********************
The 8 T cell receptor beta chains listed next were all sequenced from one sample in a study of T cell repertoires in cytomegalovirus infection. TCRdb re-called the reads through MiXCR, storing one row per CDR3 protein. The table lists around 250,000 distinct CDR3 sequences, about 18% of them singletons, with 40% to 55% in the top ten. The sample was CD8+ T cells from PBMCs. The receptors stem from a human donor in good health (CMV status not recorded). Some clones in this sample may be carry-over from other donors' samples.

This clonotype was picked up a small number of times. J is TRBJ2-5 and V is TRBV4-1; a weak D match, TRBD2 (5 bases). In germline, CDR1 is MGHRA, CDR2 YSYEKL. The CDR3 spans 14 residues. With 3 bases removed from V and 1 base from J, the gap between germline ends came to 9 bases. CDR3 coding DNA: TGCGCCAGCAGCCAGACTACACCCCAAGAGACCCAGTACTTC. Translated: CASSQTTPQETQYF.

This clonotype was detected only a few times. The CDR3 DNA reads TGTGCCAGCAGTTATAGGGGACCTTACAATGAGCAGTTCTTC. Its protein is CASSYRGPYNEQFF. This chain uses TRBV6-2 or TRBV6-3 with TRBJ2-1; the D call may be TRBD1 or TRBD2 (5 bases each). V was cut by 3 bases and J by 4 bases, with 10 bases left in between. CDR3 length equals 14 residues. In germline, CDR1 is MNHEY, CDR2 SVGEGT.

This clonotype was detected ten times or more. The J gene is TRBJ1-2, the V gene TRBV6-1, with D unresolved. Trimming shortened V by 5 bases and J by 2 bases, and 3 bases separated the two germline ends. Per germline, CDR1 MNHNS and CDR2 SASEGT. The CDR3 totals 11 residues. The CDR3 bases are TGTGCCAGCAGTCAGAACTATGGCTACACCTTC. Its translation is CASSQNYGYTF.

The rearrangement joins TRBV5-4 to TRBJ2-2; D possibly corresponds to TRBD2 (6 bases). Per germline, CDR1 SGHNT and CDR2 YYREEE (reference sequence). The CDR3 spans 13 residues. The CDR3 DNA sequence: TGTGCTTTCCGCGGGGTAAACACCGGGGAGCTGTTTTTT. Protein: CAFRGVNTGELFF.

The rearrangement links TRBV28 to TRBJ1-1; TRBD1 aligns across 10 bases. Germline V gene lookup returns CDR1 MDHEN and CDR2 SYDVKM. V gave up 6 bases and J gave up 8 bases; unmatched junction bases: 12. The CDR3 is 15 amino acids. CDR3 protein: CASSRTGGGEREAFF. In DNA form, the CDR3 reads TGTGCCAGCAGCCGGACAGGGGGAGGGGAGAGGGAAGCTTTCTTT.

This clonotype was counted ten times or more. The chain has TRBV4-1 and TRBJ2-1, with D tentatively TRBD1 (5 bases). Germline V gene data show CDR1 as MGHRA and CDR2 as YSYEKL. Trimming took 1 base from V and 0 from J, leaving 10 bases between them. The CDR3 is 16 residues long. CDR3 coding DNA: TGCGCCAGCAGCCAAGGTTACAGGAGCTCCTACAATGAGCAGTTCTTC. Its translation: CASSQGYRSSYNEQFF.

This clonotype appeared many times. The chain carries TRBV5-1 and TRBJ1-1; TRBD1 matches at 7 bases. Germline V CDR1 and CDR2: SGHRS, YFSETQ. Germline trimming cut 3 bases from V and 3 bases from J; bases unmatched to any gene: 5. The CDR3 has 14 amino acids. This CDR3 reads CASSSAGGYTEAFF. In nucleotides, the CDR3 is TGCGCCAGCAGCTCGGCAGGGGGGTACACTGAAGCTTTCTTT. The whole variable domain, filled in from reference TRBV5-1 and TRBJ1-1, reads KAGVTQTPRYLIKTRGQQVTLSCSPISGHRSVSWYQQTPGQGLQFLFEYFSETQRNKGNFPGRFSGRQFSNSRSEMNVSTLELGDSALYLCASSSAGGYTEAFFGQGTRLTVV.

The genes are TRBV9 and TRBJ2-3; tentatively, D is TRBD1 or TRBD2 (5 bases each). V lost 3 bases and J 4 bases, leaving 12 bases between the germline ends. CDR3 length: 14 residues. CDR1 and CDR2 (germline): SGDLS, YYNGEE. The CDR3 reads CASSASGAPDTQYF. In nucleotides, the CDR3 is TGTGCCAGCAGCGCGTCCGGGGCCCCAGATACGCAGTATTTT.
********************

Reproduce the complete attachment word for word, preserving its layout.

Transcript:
The 8 T cell receptor beta chains listed next were all sequenced from one sample in a study of T cell repertoires in cytomegalovirus infection. TCRdb re-called the reads through MiXCR, storing one row per CDR3 protein. The table lists around 250,000 distinct CDR3 sequences, about 18% of them singletons, with 40% to 55% in the top ten. The sample was CD8+ T cells from PBMCs. The receptors stem from a human donor in good health (CMV status not recorded). Some clones in this sample may be carry-over from other donors' samples.

This clonotype was picked up a small number of times. J is TRBJ2-5 and V is TRBV4-1; a weak D match, TRBD2 (5 bases). In germline, CDR1 is MGHRA, CDR2 YSYEKL. The CDR3 spans 14 residues. With 3 bases removed from V and 1 base from J, the gap between germline ends came to 9 bases. CDR3 coding DNA: TGCGCCAGCAGCCAGACTACACCCCAAGAGACCCAGTACTTC. Translated: CASSQTTPQETQYF.

This clonotype was detected only a few times. The CDR3 DNA reads TGTGCCAGCAGTTATAGGGGACCTTACAATGAGCAGTTCTTC. Its protein is CASSYRGPYNEQFF. This chain uses TRBV6-2 or TRBV6-3 with TRBJ2-1; the D call may be TRBD1 or TRBD2 (5 bases each). V was cut by 3 bases and J by 4 bases, with 10 bases left in between. CDR3 length equals 14 residues. In germline, CDR1 is MNHEY, CDR2 SVGEGT.

This clonotype was detected ten times or more. The J gene is TRBJ1-2, the V gene TRBV6-1, with D unresolved. Trimming shortened V by 5 bases and J by 2 bases, and 3 bases separated the two germline ends. Per germline, CDR1 MNHNS and CDR2 SASEGT. The CDR3 totals 11 residues. The CDR3 bases are TGTGCCAGCAGTCAGAACTATGGCTACACCTTC. Its translation is CASSQNYGYTF.

The rearrangement joins TRBV5-4 to TRBJ2-2; D possibly corresponds to TRBD2 (6 bases). Per germline, CDR1 SGHNT and CDR2 YYREEE (reference sequence). The CDR3 spans 13 residues. The CDR3 DNA sequence: TGTGCTTTCCGCGGGGTAAACACCGGGGAGCTGTTTTTT. Protein: CAFRGVNTGELFF.

The rearrangement links TRBV28 to TRBJ1-1; TRBD1 aligns across 10 bases. Germline V gene lookup returns CDR1 MDHEN and CDR2 SYDVKM. V gave up 6 bases and J gave up 8 bases; unmatched junction bases: 12. The CDR3 is 15 amino acids. CDR3 protein: CASSRTGGGEREAFF. In DNA form, the CDR3 reads TGTGCCAGCAGCCGGACAGGGGGAGGGGAGAGGGAAGCTTTCTTT.

This clonotype was counted ten times or more. The chain has TRBV4-1 and TRBJ2-1, with D tentatively TRBD1 (5 bases). Germline V gene data show CDR1 as MGHRA and CDR2 as YSYEKL. Trimming took 1 base from V and 0 from J, leaving 10 bases between them. The CDR3 is 16 residues long. CDR3 coding DNA: TGCGCCAGCAGCCAAGGTTACAGGAGCTCCTACAATGAGCAGTTCTTC. Its translation: CASSQGYRSSYNEQFF.

This clonotype appeared many times. The chain carries TRBV5-1 and TRBJ1-1; TRBD1 matches at 7 bases. Germline V CDR1 and CDR2: SGHRS, YFSETQ. Germline trimming cut 3 bases from V and 3 bases from J; bases unmatched to any gene: 5. The CDR3 has 14 amino acids. This CDR3 reads CASSSAGGYTEAFF. In nucleotides, the CDR3 is TGCGCCAGCAGCTCGGCAGGGGGGTACACTGAAGCTTTCTTT. The whole variable domain, filled in from reference TRBV5-1 and TRBJ1-1, reads KAGVTQTPRYLIKTRGQQVTLSCSPISGHRSVSWYQQTPGQGLQFLFEYFSETQRNKGNFPGRFSGRQFSNSRSEMNVSTLELGDSALYLCASSSAGGYTEAFFGQGTRLTVV.

The genes are TRBV9 and TRBJ2-3; tentatively, D is TRBD1 or TRBD2 (5 bases each). V lost 3 bases and J 4 bases, leaving 12 bases between the germline ends. CDR3 length: 14 residues. CDR1 and CDR2 (germline): SGDLS, YYNGEE. The CDR3 reads CASSASGAPDTQYF. In nucleotides, the CDR3 is TGTGCCAGCAGCGCGTCCGGGGCCCCAGATACGCAGTATTTT.